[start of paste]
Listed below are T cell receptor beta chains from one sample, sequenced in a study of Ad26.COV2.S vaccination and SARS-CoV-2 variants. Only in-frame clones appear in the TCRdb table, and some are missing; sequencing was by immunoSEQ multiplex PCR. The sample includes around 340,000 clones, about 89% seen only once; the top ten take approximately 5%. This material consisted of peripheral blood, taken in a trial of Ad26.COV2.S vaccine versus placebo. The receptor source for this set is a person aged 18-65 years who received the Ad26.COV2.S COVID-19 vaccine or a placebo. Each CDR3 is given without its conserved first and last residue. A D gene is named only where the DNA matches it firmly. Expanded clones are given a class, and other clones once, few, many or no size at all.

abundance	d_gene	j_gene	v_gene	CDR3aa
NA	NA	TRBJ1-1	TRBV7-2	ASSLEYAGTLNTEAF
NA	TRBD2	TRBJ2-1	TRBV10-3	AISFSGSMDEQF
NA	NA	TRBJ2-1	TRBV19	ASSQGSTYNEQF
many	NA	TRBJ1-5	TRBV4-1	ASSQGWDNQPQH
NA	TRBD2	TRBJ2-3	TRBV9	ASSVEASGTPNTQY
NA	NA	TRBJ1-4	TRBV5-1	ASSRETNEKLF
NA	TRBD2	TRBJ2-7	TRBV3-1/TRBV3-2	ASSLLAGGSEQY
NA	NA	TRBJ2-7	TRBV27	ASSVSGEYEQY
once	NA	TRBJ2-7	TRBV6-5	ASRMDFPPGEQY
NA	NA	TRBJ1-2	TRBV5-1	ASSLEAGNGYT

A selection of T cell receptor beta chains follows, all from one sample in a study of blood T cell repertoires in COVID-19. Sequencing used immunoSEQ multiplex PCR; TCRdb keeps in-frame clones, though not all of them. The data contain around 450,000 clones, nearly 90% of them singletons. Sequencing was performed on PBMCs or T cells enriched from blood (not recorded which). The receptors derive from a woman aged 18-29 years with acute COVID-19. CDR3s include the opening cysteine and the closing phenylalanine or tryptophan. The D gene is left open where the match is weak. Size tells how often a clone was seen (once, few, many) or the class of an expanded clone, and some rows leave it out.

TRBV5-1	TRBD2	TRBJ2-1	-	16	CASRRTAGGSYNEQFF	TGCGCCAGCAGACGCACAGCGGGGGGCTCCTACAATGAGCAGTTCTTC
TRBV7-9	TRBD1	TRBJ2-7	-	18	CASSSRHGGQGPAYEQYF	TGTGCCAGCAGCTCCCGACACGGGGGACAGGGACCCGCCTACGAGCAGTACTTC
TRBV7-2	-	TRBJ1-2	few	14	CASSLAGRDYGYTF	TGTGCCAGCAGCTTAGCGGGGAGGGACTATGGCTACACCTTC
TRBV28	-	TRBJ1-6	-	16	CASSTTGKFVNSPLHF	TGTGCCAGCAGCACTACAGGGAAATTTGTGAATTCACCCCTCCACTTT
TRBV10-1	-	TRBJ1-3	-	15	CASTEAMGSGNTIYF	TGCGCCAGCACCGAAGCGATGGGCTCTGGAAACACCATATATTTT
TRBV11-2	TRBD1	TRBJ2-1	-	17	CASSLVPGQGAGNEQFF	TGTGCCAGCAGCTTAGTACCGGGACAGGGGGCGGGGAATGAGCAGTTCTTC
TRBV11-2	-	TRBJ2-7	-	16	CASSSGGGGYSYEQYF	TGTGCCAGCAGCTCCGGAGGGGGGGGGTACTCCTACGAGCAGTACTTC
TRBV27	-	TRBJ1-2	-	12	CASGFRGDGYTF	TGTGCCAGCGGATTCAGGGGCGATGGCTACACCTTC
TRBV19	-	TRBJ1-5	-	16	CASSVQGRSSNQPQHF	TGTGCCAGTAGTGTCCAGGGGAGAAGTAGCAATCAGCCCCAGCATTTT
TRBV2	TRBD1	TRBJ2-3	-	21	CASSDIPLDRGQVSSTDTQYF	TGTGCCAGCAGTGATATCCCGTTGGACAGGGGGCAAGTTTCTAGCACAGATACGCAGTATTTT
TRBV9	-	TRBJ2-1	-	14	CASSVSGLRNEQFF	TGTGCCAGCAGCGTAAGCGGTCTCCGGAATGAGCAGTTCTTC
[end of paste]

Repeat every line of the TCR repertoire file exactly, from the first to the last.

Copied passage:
Listed below are T cell receptor beta chains from one sample, sequenced in a study of Ad26.COV2.S vaccination and SARS-CoV-2 variants. Only in-frame clones appear in the TCRdb table, and some are missing; sequencing was by immunoSEQ multiplex PCR. The sample includes around 340,000 clones, about 89% seen only once; the top ten take approximately 5%. This material consisted of peripheral blood, taken in a trial of Ad26.COV2.S vaccine versus placebo. The receptor source for this set is a person aged 18-65 years who received the Ad26.COV2.S COVID-19 vaccine or a placebo. Each CDR3 is given without its conserved first and last residue. A D gene is named only where the DNA matches it firmly. Expanded clones are given a class, and other clones once, few, many or no size at all.

abundance	d_gene	j_gene	v_gene	CDR3aa
NA	NA	TRBJ1-1	TRBV7-2	ASSLEYAGTLNTEAF
NA	TRBD2	TRBJ2-1	TRBV10-3	AISFSGSMDEQF
NA	NA	TRBJ2-1	TRBV19	ASSQGSTYNEQF
many	NA	TRBJ1-5	TRBV4-1	ASSQGWDNQPQH
NA	TRBD2	TRBJ2-3	TRBV9	ASSVEASGTPNTQY
NA	NA	TRBJ1-4	TRBV5-1	ASSRETNEKLF
NA	TRBD2	TRBJ2-7	TRBV3-1/TRBV3-2	ASSLLAGGSEQY
NA	NA	TRBJ2-7	TRBV27	ASSVSGEYEQY
once	NA	TRBJ2-7	TRBV6-5	ASRMDFPPGEQY
NA	NA	TRBJ1-2	TRBV5-1	ASSLEAGNGYT

A selection of T cell receptor beta chains follows, all from one sample in a study of blood T cell repertoires in COVID-19. Sequencing used immunoSEQ multiplex PCR; TCRdb keeps in-frame clones, though not all of them. The data contain around 450,000 clones, nearly 90% of them singletons. Sequencing was performed on PBMCs or T cells enriched from blood (not recorded which). The receptors derive from a woman aged 18-29 years with acute COVID-19. CDR3s include the opening cysteine and the closing phenylalanine or tryptophan. The D gene is left open where the match is weak. Size tells how often a clone was seen (once, few, many) or the class of an expanded clone, and some rows leave it out.

TRBV5-1	TRBD2	TRBJ2-1	-	16	CASRRTAGGSYNEQFF	TGCGCCAGCAGACGCACAGCGGGGGGCTCCTACAATGAGCAGTTCTTC
TRBV7-9	TRBD1	TRBJ2-7	-	18	CASSSRHGGQGPAYEQYF	TGTGCCAGCAGCTCCCGACACGGGGGACAGGGACCCGCCTACGAGCAGTACTTC
TRBV7-2	-	TRBJ1-2	few	14	CASSLAGRDYGYTF	TGTGCCAGCAGCTTAGCGGGGAGGGACTATGGCTACACCTTC
TRBV28	-	TRBJ1-6	-	16	CASSTTGKFVNSPLHF	TGTGCCAGCAGCACTACAGGGAAATTTGTGAATTCACCCCTCCACTTT
TRBV10-1	-	TRBJ1-3	-	15	CASTEAMGSGNTIYF	TGCGCCAGCACCGAAGCGATGGGCTCTGGAAACACCATATATTTT
TRBV11-2	TRBD1	TRBJ2-1	-	17	CASSLVPGQGAGNEQFF	TGTGCCAGCAGCTTAGTACCGGGACAGGGGGCGGGGAATGAGCAGTTCTTC
TRBV11-2	-	TRBJ2-7	-	16	CASSSGGGGYSYEQYF	TGTGCCAGCAGCTCCGGAGGGGGGGGGTACTCCTACGAGCAGTACTTC
TRBV27	-	TRBJ1-2	-	12	CASGFRGDGYTF	TGTGCCAGCGGATTCAGGGGCGATGGCTACACCTTC
TRBV19	-	TRBJ1-5	-	16	CASSVQGRSSNQPQHF	TGTGCCAGTAGTGTCCAGGGGAGAAGTAGCAATCAGCCCCAGCATTTT
TRBV2	TRBD1	TRBJ2-3	-	21	CASSDIPLDRGQVSSTDTQYF	TGTGCCAGCAGTGATATCCCGTTGGACAGGGGGCAAGTTTCTAGCACAGATACGCAGTATTTT
TRBV9	-	TRBJ2-1	-	14	CASSVSGLRNEQFF	TGTGCCAGCAGCGTAAGCGGTCTCCGGAATGAGCAGTTCTTC